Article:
Levels of intracellular reactive oxygen species (ROS)

To determine the intracellular ROS level, the oxidation-sensitive fluorescent dye DCFDA (Abcam, Cambridge, MA, USA) was used as described in our previous study [31]. The semen sample was centrifuged at 100×g for 10 min, and the sperm pellet was resuspended in 1 mL of DCFDA. After 30 min of incubation at 37 °C in an atmosphere of 5% CO2, the sample was washed with 1x buffer solution and resuspended in 1x supplemental buffer. Fluorescence was detected using a microplate fluorometer (Gemini Em; Molecular Devices, Sunnyvale, CA, USA) and calculated with SoftMax Pro 5 (Molecular Devices).

Artificial insemination

The study was carried out in a Youna pig farm located in Anseong, South Korea.. To eliminate individual differences, three to four boar semen samples were pooled and then divided into three to four vials according to number of sperm cells (30 × 108/100 mL). Total twenty boars were used for the insemination. Multiparous (2–8 parity) sows were used for AI to eliminate fertility variation and the age range of inseminated sows was 18 to 48 month. Heat check was performed by back-pressure test using hand within 5 days post-weaning. Two times AI were performed on day 1 and day 2 after semen storage in BTS on a total of 329 multiparous Youna sows following oestrus detection. First insemination was performed within 24 h of oestrus detection, and second insemination was completed after 24 h after first insemination. Pregnancy was detected twice by ultrasonography at 24 and 35 days after insemination. The number of sows inseminated with spermatozoa stored at pH 7.2 and those inseminated with spermatozoa stored at pH 6.2 on day 1 was 77 and 80, respectively. On day 2, 83 and 89 sows were inseminated in the pH 7.2 and pH 6.2 groups, respectively.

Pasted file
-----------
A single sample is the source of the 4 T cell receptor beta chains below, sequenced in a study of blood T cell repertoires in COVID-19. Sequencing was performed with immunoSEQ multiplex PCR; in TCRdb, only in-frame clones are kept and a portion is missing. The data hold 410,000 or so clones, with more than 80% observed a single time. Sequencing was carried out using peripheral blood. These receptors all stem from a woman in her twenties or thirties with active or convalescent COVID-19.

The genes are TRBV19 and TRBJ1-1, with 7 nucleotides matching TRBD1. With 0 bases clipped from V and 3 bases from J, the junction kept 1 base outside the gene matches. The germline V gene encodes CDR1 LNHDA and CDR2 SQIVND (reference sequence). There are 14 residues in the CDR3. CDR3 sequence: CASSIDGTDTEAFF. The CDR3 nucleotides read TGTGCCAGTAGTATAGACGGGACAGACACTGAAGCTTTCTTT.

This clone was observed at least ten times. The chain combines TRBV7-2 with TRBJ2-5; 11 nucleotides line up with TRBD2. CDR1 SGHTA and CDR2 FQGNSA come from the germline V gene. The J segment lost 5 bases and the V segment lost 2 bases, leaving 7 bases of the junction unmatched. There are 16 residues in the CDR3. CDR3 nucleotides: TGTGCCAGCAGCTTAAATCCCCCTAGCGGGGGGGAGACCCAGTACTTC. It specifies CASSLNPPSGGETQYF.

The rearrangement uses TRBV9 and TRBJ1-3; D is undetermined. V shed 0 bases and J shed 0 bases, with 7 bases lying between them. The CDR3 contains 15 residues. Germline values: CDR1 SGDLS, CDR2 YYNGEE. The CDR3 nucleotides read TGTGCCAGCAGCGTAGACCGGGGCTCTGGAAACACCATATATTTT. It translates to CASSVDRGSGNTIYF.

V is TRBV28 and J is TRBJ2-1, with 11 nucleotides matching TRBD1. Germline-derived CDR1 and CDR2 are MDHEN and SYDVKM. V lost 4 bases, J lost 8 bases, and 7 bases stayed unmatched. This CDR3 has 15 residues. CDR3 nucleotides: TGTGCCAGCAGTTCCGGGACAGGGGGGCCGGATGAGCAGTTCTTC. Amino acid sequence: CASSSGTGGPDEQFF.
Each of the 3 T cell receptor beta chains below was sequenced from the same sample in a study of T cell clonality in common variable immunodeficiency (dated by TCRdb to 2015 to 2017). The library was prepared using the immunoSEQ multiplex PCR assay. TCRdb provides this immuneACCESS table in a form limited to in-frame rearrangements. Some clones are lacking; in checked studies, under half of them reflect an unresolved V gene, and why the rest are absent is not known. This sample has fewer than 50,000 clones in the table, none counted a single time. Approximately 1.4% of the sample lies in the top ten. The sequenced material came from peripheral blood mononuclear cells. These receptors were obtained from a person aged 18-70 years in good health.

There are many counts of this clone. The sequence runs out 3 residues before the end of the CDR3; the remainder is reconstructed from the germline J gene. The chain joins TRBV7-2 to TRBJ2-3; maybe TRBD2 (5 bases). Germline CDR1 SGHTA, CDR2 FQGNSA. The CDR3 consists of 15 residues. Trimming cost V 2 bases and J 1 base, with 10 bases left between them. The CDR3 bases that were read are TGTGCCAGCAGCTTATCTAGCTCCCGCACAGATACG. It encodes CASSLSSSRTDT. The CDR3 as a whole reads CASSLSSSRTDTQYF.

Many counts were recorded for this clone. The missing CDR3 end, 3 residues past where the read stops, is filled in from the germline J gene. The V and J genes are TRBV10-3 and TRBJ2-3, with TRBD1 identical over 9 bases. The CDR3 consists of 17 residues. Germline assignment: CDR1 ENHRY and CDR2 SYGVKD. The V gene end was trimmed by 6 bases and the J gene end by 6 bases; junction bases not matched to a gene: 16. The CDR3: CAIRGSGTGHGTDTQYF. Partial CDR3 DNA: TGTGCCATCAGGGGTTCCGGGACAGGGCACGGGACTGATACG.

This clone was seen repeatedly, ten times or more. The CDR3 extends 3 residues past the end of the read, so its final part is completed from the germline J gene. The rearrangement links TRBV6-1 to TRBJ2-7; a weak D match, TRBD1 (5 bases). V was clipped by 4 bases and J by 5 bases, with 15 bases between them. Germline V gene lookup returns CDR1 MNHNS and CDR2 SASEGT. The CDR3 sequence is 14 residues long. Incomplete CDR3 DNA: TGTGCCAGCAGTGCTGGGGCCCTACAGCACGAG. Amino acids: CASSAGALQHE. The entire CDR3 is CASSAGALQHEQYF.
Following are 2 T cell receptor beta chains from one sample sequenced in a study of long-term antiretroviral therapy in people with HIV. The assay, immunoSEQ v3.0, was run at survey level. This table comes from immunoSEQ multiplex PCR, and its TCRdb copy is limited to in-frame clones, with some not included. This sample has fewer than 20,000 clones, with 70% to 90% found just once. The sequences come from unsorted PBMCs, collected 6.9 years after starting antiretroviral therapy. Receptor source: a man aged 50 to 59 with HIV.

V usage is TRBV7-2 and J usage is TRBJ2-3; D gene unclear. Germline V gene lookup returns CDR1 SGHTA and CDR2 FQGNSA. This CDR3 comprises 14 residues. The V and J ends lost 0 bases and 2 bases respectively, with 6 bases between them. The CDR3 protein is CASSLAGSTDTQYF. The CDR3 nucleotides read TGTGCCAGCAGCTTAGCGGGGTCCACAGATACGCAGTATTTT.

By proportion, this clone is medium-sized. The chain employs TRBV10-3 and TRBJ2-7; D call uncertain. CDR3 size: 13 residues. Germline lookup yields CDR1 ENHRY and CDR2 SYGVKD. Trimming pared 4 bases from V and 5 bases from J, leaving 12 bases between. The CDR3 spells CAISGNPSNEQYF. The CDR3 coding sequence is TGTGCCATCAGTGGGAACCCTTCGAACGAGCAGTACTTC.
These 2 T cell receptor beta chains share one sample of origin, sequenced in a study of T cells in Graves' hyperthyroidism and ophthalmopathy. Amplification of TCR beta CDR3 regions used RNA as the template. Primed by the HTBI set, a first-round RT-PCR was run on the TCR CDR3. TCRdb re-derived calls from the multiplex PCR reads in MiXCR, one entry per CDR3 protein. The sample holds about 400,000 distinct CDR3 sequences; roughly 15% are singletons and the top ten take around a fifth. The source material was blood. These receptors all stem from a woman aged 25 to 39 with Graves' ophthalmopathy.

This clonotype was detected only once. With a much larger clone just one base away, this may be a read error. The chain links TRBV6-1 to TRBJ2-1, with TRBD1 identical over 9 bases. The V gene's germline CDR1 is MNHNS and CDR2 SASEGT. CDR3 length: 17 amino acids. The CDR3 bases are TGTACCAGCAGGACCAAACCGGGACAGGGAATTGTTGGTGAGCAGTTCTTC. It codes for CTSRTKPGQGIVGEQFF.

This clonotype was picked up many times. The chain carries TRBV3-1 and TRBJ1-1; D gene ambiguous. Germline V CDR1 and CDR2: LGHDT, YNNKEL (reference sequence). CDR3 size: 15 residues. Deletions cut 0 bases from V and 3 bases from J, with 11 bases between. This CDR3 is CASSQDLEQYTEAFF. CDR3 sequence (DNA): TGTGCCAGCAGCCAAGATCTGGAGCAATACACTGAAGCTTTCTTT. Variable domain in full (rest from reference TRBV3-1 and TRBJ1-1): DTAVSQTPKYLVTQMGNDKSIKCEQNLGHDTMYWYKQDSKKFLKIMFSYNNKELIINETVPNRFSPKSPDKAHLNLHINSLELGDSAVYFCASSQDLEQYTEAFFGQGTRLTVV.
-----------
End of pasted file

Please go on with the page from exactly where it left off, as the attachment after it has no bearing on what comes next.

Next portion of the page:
Statistical analysis

Data were analysed using a two-way analysis of variance (ANOVA) with GraphPad Prism (Version 9.0; GraphPad Software Inc.). When data showed a normal distribution, comparison of the sperm functional parameters including motility, motion kinematics, sperm viability, ATP, MMP, and ROS level between group was conducted by Tukey’s multiple comparison test. Otherwise, a Mann-Whitney test was used to analyse. Chi-square test was used to evaluate the difference in the farrowing rate between the pH 6.2 and 7.2 groups inseminated on day 1 and day 2. Statistical significance was set at P < 0.05, and data are expressed as mean ± SEM.

Availability of data and materials